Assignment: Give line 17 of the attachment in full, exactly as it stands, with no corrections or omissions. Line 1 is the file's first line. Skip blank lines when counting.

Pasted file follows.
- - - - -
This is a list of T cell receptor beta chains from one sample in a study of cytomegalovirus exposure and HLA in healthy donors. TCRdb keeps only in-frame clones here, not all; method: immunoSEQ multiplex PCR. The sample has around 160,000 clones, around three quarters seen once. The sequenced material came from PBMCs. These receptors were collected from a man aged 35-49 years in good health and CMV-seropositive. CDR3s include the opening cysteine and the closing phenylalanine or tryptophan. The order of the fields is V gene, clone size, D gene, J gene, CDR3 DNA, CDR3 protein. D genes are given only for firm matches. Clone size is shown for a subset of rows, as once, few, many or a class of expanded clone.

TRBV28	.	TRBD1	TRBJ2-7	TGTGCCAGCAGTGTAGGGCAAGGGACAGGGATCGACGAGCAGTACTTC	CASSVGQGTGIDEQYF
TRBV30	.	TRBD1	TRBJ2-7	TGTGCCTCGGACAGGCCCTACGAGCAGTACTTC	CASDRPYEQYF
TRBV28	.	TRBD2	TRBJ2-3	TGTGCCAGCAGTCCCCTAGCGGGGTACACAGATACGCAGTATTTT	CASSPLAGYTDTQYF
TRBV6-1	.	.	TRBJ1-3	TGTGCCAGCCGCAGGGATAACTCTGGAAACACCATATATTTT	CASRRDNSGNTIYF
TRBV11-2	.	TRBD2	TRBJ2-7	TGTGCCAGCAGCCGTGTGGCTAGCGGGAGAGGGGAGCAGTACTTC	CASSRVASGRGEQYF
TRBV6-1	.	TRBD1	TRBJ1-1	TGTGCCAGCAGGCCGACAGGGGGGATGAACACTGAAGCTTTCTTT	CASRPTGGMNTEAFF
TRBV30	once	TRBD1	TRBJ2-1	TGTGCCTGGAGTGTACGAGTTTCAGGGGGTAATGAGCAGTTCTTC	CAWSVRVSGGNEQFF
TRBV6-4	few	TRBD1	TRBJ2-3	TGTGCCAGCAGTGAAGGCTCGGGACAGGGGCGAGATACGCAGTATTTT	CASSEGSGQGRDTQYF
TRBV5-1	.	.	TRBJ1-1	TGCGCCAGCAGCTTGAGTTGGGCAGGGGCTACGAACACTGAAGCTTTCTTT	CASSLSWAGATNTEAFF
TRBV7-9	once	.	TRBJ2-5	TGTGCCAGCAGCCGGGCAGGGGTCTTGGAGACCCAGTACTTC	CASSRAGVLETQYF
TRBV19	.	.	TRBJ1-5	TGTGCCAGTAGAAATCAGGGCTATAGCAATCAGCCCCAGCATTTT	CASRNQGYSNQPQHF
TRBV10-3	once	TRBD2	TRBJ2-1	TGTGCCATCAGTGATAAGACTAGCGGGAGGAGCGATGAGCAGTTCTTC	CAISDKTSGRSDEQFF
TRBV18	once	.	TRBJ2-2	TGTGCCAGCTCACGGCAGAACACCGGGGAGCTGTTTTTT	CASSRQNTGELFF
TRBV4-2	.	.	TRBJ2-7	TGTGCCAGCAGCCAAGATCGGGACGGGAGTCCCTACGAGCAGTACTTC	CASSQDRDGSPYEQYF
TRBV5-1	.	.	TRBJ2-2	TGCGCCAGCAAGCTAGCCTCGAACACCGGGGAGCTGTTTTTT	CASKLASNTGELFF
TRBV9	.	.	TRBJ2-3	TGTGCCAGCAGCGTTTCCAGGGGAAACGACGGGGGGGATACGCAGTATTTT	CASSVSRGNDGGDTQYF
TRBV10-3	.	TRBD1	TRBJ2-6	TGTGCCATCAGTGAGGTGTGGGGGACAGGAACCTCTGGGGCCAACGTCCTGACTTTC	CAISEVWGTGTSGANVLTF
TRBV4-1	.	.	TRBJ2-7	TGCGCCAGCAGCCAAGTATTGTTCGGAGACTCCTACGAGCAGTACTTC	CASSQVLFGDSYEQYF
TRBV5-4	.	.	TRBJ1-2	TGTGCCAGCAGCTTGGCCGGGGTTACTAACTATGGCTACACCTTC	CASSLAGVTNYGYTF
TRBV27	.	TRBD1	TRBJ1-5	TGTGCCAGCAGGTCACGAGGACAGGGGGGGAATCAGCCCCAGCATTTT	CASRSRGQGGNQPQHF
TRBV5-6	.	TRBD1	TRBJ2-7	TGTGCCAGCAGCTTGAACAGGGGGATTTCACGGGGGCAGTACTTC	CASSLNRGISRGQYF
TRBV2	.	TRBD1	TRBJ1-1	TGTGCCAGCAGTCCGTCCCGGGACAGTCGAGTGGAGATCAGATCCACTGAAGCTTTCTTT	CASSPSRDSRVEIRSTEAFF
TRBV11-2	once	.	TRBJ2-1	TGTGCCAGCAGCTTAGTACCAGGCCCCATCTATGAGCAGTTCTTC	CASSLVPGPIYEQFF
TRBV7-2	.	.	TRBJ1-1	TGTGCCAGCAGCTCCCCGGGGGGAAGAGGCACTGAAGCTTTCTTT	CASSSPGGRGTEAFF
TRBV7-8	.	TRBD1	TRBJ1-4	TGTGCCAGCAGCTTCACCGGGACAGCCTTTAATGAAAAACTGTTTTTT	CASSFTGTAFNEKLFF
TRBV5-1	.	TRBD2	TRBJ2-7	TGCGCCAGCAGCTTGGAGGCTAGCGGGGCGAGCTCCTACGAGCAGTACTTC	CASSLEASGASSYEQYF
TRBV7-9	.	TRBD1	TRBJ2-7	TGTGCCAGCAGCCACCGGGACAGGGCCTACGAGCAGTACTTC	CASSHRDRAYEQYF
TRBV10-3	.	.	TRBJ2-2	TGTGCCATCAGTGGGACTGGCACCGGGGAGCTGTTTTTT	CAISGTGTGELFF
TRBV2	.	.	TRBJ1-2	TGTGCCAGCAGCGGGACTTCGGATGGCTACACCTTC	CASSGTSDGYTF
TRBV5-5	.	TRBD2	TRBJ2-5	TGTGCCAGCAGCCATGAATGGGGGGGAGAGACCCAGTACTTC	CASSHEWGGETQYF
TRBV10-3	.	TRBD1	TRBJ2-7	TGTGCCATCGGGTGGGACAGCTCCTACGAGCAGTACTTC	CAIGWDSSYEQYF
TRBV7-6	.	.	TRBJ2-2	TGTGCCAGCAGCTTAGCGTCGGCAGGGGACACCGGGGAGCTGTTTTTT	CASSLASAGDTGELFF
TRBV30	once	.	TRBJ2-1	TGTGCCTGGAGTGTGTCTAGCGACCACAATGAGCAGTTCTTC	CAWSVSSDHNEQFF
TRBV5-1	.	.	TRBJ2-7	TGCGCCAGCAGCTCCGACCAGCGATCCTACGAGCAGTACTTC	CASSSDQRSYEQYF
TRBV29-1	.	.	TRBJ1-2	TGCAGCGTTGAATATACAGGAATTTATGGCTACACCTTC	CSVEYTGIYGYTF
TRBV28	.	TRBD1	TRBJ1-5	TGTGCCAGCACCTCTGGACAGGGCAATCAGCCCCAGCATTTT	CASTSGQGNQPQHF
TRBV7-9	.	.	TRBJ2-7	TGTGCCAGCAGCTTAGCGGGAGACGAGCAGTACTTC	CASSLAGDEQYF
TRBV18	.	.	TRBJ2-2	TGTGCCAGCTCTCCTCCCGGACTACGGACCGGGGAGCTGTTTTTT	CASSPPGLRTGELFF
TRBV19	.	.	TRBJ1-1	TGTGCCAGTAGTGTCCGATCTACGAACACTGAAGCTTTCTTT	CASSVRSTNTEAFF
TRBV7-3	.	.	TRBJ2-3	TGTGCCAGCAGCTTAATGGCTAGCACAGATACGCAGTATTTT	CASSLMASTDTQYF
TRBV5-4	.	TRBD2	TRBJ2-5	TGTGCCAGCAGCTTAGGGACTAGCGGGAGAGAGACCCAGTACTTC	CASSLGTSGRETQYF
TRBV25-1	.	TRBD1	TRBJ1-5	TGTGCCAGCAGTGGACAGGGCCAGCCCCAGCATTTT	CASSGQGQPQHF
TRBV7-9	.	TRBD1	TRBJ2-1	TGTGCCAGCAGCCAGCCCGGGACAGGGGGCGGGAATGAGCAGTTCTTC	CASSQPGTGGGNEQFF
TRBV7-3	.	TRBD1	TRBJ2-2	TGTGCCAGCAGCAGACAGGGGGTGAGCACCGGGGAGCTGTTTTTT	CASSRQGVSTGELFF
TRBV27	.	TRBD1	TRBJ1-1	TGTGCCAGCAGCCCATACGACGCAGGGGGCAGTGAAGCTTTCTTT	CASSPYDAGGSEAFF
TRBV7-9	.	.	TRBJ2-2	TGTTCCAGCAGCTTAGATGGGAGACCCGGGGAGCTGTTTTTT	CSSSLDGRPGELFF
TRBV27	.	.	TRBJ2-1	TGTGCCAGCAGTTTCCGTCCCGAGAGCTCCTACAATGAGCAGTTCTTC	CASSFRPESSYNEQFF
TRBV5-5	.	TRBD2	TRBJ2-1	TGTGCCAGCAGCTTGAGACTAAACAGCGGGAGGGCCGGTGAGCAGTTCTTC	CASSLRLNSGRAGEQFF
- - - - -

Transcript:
TRBV9	.	.	TRBJ2-3	TGTGCCAGCAGCGTTTCCAGGGGAAACGACGGGGGGGATACGCAGTATTTT	CASSVSRGNDGGDTQYF